Cowboys, Indians and Interpreters. On the controversial role of interpreters in the conquest of the American West
During the nineteenth century, the United States Government engaged in frenetic negotiations with Native American tribes to persuade them to relinquish their sacred homelands by signing treaties. At these treaty negotiations, resulting in either the ethnic cleansing or the relocation of Indian tribes, interpreters were regularly present to enable communication between Native Americans and English-speaking government officials. The analysis of selected essays on the history of American Indians has provided insights into the role of interpreters in nineteenth-century America, revealing that they exerted considerable political power by acting as diplomats for the U.S. Government. After outlining the nature of interpreting in Indian-white relations, the paper focuses on land treaty negotiations between the U.S. Government and the Sioux tribes, depicting the two emblematic characters of ‘interpreters’ Charles Picotte and Samuel Hinman, who played an active role in the bloody conquest of the American West.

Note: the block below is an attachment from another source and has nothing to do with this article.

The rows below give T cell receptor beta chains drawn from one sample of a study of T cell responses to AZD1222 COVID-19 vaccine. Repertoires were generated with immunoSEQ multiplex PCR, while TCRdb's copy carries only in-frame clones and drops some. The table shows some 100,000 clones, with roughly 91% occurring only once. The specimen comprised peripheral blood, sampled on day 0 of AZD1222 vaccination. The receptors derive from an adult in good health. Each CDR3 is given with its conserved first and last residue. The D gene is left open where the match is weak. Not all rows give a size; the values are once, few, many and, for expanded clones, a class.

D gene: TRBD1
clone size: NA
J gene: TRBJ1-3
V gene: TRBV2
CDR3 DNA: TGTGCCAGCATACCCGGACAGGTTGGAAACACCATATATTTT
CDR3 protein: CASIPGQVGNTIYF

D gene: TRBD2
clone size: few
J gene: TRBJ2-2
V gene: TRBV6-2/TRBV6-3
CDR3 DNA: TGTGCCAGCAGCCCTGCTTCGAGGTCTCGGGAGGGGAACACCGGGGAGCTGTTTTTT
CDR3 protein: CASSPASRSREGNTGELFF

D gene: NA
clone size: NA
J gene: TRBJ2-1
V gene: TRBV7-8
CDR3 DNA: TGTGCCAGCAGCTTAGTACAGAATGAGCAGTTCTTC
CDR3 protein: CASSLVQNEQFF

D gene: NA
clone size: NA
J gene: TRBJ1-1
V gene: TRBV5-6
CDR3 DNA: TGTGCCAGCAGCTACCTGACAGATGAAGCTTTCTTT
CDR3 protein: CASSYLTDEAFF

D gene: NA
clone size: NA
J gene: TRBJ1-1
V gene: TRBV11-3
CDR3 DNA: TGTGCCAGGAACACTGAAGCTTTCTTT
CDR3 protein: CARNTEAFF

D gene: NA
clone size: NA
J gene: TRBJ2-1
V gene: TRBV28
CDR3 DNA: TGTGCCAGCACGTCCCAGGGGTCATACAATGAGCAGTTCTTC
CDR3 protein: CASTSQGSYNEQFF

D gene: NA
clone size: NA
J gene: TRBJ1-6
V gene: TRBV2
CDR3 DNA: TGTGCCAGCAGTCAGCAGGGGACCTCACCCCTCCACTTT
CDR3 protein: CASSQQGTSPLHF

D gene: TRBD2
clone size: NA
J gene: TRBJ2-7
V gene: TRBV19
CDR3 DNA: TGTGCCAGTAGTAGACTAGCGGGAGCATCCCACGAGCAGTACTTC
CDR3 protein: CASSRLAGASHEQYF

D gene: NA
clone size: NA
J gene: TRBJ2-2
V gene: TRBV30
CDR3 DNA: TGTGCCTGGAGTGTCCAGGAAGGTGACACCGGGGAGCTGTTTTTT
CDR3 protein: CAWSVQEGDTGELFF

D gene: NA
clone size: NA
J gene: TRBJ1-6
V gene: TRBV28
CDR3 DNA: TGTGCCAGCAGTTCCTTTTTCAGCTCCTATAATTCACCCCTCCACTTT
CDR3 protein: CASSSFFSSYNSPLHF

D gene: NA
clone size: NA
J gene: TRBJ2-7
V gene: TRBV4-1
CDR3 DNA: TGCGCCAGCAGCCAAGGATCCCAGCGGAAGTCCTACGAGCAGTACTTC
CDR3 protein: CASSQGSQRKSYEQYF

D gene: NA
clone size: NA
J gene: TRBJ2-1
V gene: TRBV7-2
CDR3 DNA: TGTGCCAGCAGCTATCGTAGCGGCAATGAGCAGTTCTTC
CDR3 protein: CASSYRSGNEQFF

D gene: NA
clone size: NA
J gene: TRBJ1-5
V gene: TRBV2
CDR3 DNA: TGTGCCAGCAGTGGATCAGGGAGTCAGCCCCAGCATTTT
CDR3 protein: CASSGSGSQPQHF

The Interpreters' Newsletter
EUT Edizioni Università di Trieste
Emanuele Brambilla, "Cowboys, Indians and Interpreters. On the controversial role of interpreters in the conquest of the American West", in: The Interpreters' Newsletter n. 21 (2016), Trieste, EUT Edizioni Università di Trieste, 2016, pp. 63-78